Tourist Places To Visit In Poland
Poland has had a very eventful history, destroyed as it has been numerous times. But the country is like a phoenix, rising again and again from the ashes of its own destruction. From the time when its rulers were ousted by the Moorish kings to the bleak era of World War II when the Nazis persecuted its largely Jewish population, Poland has seen enough blood, gore and tears. And yet today it is one of East Europe’s most beautiful countries, boasting of some amazing tourist places to visit.
Krakow is one of Poland’s oldest cities and held the throne of its rulers for the longest time. It can be termed as the classic ‘rags-to-riches’ town, as it was just a little village at the turn of the 7th Century and suddenly shot to power position by the 10th Century, where it held the peak of culture, art, economy and politics of Poland. Visit the Old Town, the Two Square and the Cloth Hall which is a Polish art museum. Tour the Wawel Royal Castle and the Wieliczka salt mine with its underground chapels and lanes and lakes.
If Krakow is rags-to-riches, then Warsaw is the real phoenix that rose from the ashes of its destruction during World War II. Today it is the capital of Poland and has a thriving historical and cultural scene when it comes to the tourists visiting. Warsaw was once called the Paris of the North, for it was home to such delicate art and music that put the world to shame. It was the home of Chopin, one of the world’s most celebrated music composers. When here, visit the Copernicus Science Center, the Warsaw Old Town, the Royal Castle and Lazienki Park.
Otherwise known as Danzig, the city of Gdansk is the largest of North Poland’s cities, as well as the main port on the Baltic Sea to connect Poland to the Scandinavian countries. This is again an old city, founded way back in the 10th Century and has been tugged between Germany and Poland from time to time, finding a permanent place in Poland after the second World War. You must visit the Royal Road here, along with the St. Mary Church which is the world’s largest brick church. Do roam the Market for its food and local shopping and click your Instagram-worthy photos at the Neptune fountain.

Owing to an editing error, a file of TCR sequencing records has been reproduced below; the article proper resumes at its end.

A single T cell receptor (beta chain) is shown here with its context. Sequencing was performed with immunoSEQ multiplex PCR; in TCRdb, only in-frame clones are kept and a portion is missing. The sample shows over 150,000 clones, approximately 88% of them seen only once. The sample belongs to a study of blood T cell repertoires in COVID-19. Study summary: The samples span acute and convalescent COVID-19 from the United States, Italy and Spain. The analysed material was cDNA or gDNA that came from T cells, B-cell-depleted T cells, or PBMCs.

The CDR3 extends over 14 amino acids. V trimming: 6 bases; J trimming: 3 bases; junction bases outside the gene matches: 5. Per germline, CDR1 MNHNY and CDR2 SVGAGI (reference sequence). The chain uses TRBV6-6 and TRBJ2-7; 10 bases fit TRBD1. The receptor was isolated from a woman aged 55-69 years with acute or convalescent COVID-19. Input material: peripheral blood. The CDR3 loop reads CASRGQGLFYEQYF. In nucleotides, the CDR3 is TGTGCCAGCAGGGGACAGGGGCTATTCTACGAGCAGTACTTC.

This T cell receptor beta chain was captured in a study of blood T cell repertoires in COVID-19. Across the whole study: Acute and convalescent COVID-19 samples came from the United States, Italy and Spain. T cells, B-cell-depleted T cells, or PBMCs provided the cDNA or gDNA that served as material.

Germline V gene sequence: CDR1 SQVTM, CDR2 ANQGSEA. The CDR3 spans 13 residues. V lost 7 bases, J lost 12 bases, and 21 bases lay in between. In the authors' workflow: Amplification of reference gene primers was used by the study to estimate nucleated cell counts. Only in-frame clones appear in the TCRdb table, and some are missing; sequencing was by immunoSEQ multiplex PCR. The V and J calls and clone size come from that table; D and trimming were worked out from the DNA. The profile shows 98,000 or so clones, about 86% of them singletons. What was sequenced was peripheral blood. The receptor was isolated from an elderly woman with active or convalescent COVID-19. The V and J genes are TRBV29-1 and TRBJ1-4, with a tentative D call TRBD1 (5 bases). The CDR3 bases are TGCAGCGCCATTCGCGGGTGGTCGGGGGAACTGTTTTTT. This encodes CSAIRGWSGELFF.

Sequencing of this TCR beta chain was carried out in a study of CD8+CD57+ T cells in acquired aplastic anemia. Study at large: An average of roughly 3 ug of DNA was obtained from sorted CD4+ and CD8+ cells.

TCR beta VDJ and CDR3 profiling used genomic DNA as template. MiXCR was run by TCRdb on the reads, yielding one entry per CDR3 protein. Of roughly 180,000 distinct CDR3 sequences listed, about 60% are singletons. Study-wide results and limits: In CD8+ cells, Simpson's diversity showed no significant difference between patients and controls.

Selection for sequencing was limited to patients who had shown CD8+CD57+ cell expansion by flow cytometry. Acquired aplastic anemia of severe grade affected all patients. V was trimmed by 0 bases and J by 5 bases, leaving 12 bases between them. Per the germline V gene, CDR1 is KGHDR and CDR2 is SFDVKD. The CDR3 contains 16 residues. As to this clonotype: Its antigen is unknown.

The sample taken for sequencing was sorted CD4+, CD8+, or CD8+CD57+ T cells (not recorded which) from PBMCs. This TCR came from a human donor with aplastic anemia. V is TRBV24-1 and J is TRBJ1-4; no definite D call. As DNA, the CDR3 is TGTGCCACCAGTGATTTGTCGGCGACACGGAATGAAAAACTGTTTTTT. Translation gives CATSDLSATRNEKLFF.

Wroclaw is a city of Poland perched on River Oder in the west. Wroclaw has had a history of being under different nations’ rule, from Prussia to Germany to Bohemia to now Poland. The most signifiant tourist attractions in Wroclaw are Old Town Hall, the Market Square, St. Elizabeth’s Church and the latest zoo of the country. You can also chill on the river bank or sail up and down if you are one of the adventurous lot.
Torun is the birthplace of the great scientist Copernicus. Now that in itself should make it a hotspot for those who are science freaks or history buffs. Other than that one fact, Torun is also renowned for its ancient Old Market Square and the Gothic architecture of its Town Hall. Torun wasn’t bombed during the World Wars and hence escaped the destruction and resurrection common to most places in this part of Europe. This means there are still ancient monuments as well as houses and buildings that date back to the medieval times.
One of the best nature tourism bets in Poland, the Bialowieza Forest is a thick landmass of jungles that straddles Belarus and Poland. The place is magical and so easygoing that visitors can cross the borders cycling or walking. You will find the European Bison here, red deer, elks, wolves and Roe deer too. You can take the guided tours to sight these animals, arranged either in horse-drawn carriages or walking.
Malbork is a medieval town of Poland, famous for its castles and churches and chapels. This idyllic town is most renowned for the Knights of the Teutonic Order’s headquarters, a castle built in the 13th Century that served during the crusades. It is a shame that most of the castle was charred during the World Wars, but it has been restored quite well today. There is a Malbork Castle Museum nearby, and you can also explore the Dinosaur Park, Jumpy Park and Malbork’s famous Neo-Gothic railway station.